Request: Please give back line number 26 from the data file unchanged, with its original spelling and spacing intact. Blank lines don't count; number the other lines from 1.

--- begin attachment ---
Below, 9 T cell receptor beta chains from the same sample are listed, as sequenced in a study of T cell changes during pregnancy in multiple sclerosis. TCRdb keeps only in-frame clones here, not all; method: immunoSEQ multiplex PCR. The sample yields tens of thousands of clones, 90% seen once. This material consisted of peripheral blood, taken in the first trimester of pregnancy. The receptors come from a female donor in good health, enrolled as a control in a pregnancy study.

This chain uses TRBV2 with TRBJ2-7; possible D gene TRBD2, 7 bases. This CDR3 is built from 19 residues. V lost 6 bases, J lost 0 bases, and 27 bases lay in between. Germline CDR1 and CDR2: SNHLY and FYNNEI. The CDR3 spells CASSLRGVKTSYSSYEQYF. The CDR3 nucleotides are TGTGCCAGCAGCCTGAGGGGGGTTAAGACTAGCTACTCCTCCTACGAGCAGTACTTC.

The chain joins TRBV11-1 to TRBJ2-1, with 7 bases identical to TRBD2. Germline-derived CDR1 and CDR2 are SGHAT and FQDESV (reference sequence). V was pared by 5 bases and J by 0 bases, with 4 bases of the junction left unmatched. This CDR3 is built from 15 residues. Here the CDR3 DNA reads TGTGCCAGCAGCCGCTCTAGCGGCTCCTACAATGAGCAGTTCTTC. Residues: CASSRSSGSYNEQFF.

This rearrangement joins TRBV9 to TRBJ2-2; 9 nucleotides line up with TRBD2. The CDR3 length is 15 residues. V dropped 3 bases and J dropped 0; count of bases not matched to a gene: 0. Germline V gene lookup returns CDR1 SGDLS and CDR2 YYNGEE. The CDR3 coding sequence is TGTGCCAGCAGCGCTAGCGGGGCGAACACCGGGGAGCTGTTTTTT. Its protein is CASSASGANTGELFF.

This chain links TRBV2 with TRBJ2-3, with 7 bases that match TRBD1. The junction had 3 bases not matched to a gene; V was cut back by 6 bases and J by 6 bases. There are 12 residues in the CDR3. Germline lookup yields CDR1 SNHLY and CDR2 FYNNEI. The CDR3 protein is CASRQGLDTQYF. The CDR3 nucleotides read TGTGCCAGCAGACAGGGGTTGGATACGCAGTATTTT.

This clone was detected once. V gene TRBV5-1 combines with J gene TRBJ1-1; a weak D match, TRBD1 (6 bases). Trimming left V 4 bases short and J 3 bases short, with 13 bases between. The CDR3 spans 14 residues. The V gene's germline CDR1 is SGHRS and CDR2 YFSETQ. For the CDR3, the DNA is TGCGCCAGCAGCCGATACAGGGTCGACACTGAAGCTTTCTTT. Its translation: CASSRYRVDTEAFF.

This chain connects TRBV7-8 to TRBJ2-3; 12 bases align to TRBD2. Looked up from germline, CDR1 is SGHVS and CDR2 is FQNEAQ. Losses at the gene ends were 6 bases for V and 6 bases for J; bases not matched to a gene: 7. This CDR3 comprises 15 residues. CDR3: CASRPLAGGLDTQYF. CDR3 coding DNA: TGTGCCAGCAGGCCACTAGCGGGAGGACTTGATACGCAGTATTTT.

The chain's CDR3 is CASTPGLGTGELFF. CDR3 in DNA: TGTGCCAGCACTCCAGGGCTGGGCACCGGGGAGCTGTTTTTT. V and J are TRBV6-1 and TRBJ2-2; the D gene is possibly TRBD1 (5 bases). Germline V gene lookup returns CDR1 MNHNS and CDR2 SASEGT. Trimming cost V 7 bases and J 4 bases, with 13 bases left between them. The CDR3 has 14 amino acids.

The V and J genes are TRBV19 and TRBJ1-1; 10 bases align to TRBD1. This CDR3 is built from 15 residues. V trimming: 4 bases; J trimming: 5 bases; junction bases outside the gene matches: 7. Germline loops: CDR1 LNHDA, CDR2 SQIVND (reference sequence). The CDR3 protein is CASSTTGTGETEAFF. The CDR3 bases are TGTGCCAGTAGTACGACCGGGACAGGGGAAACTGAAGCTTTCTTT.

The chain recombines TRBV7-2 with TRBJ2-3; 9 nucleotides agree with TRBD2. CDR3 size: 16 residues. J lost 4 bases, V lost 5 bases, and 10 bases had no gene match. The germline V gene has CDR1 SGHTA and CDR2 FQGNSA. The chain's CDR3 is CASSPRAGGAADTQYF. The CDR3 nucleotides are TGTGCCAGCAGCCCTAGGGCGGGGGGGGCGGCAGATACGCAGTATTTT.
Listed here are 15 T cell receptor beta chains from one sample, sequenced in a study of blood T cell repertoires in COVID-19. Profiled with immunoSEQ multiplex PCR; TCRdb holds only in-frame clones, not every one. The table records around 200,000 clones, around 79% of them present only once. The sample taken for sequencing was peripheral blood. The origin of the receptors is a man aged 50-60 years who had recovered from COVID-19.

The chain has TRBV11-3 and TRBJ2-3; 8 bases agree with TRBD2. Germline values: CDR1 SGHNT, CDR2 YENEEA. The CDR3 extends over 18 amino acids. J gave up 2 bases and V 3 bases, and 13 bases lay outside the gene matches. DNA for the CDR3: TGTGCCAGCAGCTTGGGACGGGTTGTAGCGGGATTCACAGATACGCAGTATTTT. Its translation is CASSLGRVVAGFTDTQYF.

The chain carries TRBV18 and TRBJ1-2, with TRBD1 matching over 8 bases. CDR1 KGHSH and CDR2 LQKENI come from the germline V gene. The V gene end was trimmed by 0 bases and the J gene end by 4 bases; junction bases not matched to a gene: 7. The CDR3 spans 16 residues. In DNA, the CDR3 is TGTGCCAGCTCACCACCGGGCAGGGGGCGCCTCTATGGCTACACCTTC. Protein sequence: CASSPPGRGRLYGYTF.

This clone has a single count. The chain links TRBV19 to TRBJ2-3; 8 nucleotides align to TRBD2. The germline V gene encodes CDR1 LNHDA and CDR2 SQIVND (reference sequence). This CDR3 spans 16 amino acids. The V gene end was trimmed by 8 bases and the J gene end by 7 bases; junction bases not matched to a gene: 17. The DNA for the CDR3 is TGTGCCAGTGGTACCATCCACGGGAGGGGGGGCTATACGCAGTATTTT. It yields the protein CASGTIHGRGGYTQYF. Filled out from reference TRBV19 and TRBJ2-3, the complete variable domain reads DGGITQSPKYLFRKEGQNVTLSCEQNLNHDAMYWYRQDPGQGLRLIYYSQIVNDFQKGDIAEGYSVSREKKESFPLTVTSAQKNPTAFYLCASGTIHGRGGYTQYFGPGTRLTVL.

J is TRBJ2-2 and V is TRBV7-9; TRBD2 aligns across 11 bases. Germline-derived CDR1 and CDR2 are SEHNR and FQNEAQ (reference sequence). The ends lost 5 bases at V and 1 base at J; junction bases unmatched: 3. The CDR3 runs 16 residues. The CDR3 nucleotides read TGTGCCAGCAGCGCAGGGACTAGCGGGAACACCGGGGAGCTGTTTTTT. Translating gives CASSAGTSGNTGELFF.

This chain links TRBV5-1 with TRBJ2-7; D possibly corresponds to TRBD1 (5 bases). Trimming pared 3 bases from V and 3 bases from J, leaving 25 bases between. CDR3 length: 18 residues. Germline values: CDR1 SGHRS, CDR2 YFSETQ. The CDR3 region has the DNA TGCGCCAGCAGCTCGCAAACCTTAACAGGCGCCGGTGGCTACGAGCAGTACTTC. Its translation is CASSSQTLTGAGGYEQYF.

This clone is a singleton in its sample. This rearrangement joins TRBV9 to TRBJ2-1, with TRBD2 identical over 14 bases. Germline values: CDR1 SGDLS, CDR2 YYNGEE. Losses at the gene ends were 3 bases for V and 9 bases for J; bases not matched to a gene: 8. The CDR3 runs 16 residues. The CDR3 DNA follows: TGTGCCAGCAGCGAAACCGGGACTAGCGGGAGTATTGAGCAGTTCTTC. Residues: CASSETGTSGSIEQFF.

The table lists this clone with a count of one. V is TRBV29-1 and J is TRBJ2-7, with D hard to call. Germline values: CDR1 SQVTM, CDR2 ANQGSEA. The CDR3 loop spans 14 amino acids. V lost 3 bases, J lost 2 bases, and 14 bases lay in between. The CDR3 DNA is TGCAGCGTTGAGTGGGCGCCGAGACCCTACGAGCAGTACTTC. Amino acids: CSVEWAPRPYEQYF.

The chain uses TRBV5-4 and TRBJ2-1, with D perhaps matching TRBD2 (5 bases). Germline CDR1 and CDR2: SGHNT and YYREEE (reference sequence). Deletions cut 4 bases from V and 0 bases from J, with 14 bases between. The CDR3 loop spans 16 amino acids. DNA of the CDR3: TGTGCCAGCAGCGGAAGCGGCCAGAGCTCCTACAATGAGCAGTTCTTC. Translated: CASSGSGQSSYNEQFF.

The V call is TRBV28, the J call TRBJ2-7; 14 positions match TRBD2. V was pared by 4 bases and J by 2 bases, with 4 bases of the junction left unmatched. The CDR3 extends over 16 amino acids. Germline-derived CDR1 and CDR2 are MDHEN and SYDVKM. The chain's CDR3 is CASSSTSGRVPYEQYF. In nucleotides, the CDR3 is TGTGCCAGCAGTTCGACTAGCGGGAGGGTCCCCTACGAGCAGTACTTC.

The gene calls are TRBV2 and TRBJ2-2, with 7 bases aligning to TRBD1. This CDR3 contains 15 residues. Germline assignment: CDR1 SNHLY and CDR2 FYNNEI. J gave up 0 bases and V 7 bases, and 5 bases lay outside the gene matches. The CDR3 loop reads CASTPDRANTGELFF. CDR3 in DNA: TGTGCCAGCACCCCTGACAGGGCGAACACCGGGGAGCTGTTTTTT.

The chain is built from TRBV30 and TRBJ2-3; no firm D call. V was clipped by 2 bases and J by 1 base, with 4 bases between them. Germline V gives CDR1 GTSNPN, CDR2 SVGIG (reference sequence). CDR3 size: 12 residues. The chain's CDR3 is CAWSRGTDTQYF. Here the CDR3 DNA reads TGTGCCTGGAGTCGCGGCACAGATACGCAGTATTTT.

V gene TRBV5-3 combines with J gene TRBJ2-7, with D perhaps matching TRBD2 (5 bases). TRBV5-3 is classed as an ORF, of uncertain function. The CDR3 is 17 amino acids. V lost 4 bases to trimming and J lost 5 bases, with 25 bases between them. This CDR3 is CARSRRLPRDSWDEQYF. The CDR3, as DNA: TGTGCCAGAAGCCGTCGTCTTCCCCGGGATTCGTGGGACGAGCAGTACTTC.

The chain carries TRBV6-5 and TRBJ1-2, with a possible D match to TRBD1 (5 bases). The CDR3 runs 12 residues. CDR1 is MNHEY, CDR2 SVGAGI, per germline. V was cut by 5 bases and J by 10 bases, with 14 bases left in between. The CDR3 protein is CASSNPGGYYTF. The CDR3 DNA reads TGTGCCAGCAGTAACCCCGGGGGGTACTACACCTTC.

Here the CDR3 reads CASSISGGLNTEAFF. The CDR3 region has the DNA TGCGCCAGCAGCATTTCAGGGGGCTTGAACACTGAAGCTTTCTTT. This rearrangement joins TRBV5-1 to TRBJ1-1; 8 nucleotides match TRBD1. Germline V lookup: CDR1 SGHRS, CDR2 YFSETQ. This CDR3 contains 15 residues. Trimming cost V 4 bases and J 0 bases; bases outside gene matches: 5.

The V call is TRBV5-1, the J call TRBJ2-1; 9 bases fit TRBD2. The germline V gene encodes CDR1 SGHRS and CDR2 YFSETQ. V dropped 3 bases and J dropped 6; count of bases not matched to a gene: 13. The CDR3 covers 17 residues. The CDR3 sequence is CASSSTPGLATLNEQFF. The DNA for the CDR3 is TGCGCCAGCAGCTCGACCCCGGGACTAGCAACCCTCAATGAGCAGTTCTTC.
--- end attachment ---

The V call is TRBV5-1, the J call TRBJ2-1; 9 bases fit TRBD2. The germline V gene encodes CDR1 SGHRS and CDR2 YFSETQ. V dropped 3 bases and J dropped 6; count of bases not matched to a gene: 13. The CDR3 covers 17 residues. The CDR3 sequence is CASSSTPGLATLNEQFF. The DNA for the CDR3 is TGCGCCAGCAGCTCGACCCCGGGACTAGCAACCCTCAATGAGCAGTTCTTC.